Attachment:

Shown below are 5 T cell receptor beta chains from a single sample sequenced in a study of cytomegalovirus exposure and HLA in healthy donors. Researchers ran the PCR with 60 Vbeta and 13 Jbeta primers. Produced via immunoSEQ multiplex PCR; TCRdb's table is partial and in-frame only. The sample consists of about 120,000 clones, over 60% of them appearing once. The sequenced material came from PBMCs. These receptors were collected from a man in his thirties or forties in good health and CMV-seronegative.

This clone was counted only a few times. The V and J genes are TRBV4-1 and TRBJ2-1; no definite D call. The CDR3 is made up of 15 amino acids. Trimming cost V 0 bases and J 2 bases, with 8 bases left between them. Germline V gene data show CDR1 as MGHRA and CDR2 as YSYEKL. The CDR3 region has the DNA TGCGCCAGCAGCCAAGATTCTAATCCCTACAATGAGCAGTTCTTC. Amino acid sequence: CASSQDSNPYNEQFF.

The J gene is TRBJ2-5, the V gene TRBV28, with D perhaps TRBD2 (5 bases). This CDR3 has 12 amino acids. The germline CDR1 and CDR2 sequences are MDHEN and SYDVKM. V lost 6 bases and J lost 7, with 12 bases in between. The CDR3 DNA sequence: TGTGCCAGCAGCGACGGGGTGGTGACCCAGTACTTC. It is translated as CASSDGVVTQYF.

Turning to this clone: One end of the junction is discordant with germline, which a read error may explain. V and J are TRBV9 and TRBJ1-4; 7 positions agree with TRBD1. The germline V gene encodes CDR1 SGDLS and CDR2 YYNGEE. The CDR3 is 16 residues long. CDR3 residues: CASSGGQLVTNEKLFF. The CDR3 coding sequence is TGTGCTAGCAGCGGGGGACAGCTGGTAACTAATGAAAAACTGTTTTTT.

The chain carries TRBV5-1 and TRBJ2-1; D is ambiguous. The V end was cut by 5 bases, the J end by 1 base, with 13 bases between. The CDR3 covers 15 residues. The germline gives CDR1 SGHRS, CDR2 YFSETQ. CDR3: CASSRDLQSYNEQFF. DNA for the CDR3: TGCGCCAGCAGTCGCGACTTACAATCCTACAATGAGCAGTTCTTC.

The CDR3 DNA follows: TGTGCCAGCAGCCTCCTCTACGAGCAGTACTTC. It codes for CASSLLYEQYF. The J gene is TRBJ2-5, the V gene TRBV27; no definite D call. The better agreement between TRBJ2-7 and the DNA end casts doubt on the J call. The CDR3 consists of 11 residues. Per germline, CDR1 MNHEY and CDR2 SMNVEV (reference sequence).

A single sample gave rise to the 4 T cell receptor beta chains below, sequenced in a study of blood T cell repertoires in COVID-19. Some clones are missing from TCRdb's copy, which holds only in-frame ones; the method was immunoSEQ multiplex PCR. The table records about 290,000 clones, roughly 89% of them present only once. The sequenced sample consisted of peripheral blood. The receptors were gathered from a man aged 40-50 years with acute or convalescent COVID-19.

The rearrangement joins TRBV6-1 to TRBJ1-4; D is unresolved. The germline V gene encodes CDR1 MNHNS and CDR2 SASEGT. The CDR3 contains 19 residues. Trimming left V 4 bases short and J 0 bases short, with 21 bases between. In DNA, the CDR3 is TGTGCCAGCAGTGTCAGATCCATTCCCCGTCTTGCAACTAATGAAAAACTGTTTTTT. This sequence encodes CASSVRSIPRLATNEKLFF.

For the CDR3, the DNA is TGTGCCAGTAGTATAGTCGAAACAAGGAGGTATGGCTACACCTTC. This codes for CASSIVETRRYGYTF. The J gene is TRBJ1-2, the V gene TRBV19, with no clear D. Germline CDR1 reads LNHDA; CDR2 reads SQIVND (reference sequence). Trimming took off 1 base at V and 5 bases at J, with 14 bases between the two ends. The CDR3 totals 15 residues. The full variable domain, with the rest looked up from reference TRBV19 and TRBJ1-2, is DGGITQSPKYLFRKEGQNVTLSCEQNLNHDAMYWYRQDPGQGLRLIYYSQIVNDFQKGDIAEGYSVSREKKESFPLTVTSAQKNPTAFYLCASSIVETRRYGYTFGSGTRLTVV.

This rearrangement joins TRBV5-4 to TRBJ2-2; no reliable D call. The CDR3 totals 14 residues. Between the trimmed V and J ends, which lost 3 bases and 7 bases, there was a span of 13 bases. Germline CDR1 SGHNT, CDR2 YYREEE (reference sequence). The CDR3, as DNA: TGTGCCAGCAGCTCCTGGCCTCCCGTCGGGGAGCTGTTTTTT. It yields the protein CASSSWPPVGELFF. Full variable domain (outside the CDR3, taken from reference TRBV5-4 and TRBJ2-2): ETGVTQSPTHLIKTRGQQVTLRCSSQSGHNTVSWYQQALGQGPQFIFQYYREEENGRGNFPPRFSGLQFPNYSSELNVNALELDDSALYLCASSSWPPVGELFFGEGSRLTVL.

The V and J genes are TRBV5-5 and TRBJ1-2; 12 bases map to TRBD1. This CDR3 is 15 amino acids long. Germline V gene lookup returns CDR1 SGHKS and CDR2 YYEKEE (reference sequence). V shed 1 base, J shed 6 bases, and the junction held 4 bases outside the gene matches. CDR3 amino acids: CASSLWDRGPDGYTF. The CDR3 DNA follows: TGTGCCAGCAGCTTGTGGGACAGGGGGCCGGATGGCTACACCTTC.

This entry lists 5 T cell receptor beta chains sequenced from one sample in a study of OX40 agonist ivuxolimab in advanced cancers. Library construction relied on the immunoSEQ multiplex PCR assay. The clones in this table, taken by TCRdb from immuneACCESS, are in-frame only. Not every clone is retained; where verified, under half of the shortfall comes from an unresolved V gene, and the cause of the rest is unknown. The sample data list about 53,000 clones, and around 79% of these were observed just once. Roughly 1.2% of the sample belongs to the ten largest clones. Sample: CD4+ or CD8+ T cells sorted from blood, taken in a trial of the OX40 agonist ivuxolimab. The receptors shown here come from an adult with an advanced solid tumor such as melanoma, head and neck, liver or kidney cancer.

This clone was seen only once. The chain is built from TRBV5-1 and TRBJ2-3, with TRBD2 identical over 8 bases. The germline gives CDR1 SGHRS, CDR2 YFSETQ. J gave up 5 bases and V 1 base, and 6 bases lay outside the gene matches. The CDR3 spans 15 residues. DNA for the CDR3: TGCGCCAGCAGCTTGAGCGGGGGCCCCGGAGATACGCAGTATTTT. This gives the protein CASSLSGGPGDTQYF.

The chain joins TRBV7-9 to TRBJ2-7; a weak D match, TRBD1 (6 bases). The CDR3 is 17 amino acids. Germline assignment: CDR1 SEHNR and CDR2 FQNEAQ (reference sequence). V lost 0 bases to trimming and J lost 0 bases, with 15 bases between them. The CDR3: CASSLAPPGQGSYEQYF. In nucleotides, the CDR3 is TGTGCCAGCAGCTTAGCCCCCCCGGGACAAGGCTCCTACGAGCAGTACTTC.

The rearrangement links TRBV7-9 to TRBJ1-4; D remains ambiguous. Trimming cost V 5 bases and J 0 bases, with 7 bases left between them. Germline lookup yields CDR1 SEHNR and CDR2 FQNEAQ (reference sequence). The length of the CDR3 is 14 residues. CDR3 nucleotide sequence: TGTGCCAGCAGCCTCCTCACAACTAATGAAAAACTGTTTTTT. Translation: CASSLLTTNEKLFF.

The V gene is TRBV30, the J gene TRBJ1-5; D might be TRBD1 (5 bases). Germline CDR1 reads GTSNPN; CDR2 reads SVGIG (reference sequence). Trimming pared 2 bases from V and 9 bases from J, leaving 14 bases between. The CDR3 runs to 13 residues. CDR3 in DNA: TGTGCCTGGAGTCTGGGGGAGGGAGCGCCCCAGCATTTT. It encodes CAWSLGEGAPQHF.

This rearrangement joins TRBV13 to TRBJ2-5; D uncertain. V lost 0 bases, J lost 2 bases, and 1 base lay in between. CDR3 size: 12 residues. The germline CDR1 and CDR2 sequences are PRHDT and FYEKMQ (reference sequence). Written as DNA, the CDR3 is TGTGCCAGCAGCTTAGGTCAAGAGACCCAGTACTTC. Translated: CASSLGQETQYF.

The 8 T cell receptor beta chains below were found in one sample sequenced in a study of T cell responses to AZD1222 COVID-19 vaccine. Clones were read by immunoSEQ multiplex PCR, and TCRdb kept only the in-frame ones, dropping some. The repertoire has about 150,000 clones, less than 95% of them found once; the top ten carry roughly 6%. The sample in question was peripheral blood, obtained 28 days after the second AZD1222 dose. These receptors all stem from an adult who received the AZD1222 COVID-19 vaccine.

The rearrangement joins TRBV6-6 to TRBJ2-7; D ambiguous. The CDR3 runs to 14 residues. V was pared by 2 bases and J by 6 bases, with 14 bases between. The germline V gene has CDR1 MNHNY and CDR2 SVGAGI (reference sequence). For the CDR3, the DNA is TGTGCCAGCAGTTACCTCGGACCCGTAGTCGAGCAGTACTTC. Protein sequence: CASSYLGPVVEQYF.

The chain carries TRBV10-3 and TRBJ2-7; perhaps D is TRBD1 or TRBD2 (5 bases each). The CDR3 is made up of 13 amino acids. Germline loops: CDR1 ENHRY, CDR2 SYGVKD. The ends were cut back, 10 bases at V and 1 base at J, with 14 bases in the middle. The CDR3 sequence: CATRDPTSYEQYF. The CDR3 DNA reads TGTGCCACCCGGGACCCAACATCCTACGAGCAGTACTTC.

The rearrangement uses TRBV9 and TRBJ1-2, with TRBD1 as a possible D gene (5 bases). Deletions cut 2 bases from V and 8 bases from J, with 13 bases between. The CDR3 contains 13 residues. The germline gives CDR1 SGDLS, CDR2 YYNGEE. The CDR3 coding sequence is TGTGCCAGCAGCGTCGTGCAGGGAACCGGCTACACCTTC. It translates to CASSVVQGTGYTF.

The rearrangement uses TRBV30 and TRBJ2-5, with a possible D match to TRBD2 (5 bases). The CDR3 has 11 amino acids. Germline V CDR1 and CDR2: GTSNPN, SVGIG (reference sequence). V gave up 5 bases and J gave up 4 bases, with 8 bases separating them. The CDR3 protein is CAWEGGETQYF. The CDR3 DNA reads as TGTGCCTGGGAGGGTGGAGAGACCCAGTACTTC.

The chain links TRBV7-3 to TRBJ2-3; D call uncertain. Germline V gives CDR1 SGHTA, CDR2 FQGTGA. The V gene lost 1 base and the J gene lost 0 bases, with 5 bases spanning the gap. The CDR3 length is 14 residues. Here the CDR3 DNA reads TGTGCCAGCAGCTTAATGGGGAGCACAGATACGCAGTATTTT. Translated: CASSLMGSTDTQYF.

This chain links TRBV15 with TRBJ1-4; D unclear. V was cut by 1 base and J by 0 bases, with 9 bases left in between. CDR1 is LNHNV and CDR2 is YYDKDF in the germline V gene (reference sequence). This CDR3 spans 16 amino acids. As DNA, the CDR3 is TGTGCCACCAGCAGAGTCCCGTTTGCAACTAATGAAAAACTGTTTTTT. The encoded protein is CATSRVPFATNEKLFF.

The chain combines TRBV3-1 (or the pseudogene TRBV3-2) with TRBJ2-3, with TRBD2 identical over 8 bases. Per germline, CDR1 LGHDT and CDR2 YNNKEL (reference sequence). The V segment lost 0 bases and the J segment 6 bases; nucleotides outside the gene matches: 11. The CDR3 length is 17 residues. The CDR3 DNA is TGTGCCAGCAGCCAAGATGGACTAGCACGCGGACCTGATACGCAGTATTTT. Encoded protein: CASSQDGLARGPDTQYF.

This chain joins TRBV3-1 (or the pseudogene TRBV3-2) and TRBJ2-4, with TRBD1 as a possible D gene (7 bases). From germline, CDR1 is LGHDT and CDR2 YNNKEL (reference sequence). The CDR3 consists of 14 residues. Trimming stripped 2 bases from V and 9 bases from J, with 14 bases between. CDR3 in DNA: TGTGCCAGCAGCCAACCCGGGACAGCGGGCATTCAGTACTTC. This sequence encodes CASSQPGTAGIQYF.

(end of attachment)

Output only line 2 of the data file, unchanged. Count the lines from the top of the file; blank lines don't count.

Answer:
This clone was counted only a few times. The V and J genes are TRBV4-1 and TRBJ2-1; no definite D call. The CDR3 is made up of 15 amino acids. Trimming cost V 0 bases and J 2 bases, with 8 bases left between them. Germline V gene data show CDR1 as MGHRA and CDR2 as YSYEKL. The CDR3 region has the DNA TGCGCCAGCAGCCAAGATTCTAATCCCTACAATGAGCAGTTCTTC. Amino acid sequence: CASSQDSNPYNEQFF.